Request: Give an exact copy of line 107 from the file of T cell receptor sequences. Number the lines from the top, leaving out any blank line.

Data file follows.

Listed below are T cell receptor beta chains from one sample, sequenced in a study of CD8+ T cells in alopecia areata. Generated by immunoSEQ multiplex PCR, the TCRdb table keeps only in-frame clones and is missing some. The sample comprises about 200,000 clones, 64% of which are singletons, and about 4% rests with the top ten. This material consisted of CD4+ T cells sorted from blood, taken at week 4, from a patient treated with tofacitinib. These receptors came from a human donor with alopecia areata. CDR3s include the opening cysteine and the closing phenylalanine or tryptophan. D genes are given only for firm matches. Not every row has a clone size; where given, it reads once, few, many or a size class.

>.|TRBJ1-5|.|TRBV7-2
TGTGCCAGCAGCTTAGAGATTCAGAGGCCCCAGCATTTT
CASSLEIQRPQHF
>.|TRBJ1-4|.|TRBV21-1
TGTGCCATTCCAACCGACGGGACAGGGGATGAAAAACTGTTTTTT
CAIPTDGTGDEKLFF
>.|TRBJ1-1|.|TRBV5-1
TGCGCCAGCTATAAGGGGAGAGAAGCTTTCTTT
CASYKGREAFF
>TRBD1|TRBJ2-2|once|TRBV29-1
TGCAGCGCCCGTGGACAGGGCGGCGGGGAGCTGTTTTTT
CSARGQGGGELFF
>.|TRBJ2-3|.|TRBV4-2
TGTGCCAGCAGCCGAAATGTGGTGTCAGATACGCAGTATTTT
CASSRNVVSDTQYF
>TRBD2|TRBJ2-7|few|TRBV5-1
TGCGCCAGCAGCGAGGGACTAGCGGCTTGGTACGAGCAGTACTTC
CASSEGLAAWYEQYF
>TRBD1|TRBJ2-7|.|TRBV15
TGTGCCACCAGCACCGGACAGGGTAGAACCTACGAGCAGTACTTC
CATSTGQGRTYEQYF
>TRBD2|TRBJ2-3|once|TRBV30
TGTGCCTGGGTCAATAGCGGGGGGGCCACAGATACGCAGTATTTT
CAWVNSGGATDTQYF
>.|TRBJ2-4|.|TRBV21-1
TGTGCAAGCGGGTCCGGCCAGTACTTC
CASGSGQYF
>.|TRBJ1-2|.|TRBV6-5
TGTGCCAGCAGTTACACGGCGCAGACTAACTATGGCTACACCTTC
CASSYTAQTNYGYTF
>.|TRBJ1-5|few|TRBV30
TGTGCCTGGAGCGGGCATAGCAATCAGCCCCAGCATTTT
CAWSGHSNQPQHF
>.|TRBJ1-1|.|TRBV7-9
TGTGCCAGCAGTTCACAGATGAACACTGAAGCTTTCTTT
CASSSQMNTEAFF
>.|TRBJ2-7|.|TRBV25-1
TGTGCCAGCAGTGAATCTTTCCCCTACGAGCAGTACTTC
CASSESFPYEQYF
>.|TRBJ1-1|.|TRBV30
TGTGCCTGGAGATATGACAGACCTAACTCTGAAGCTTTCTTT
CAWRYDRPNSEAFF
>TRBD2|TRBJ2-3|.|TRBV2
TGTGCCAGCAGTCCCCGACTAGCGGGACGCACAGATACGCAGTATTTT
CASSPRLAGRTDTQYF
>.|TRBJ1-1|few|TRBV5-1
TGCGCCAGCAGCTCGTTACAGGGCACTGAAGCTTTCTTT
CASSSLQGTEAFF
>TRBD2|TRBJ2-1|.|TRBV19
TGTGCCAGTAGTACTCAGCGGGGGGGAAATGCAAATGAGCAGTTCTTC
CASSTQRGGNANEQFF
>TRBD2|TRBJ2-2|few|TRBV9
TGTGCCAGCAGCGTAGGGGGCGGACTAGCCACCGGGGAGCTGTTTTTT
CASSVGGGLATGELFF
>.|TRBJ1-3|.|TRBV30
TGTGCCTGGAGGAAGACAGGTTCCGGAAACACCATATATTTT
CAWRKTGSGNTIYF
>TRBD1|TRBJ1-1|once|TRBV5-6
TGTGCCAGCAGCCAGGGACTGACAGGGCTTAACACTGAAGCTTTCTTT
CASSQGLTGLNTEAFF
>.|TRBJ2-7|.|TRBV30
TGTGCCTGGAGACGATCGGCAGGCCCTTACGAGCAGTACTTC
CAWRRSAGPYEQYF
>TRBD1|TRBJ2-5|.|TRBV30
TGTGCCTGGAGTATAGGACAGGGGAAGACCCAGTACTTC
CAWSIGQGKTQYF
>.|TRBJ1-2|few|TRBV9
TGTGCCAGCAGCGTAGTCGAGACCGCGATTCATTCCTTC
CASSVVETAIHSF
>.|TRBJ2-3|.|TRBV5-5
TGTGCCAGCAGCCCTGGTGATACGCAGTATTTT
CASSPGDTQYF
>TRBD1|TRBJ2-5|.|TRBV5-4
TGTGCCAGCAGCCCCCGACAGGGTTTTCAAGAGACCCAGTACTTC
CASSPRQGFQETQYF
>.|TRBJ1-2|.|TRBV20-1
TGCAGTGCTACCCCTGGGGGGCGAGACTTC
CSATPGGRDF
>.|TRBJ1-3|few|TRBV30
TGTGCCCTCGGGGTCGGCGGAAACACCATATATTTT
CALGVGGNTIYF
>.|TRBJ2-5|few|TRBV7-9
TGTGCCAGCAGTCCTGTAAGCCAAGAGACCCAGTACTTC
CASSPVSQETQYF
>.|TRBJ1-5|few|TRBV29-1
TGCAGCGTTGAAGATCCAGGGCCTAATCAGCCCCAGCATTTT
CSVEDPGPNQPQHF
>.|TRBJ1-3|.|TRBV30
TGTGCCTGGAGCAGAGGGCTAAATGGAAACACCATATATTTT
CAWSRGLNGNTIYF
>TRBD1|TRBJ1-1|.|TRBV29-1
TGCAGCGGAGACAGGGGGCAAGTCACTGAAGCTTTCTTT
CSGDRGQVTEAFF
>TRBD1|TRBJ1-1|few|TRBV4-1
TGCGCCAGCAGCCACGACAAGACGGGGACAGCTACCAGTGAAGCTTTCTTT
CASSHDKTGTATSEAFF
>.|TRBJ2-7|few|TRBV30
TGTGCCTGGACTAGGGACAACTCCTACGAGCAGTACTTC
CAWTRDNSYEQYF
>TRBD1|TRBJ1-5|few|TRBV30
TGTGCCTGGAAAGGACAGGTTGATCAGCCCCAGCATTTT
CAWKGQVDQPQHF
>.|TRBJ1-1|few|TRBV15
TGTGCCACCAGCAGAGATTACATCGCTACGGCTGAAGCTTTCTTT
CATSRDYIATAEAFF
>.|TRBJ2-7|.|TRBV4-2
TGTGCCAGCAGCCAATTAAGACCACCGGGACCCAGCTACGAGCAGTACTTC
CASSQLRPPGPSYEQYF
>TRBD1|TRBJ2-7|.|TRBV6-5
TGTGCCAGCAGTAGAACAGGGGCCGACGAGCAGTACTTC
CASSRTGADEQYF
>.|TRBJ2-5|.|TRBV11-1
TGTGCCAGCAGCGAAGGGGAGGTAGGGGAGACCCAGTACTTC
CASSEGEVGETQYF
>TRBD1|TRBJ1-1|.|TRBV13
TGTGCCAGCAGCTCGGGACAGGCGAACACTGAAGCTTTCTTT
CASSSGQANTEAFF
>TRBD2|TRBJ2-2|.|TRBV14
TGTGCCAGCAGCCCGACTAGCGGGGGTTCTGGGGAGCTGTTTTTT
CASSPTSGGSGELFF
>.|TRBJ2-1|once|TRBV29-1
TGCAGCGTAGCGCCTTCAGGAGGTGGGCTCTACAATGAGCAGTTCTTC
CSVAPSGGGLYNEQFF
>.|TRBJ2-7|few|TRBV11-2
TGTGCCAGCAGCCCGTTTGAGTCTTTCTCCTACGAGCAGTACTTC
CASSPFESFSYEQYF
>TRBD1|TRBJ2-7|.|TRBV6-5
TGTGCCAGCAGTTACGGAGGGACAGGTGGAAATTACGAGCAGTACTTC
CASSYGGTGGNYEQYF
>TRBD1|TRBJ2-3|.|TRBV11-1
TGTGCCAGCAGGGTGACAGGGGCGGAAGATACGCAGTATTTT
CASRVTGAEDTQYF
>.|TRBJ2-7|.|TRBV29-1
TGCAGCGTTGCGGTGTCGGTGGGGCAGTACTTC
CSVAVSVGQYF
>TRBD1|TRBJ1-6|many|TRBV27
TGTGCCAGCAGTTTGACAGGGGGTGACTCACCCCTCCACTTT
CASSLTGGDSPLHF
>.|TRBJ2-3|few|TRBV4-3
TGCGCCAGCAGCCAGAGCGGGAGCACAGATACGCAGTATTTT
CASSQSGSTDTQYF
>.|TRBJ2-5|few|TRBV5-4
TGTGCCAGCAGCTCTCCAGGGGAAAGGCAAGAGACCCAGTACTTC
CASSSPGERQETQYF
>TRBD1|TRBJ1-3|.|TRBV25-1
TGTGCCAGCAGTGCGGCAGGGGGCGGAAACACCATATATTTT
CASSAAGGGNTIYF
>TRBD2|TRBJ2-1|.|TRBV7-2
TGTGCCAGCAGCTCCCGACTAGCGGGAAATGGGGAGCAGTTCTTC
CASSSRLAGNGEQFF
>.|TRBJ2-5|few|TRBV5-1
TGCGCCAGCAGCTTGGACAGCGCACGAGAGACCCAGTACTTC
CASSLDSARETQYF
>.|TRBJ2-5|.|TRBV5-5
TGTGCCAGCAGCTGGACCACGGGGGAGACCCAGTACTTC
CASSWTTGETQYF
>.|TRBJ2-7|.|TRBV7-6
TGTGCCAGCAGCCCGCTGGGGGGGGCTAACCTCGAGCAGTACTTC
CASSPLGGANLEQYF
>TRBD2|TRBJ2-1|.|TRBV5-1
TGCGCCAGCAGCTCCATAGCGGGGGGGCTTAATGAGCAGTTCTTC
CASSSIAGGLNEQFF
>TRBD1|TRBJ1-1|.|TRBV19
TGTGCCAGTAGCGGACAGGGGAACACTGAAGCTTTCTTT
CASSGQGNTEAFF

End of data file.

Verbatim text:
>.|TRBJ2-7|.|TRBV4-2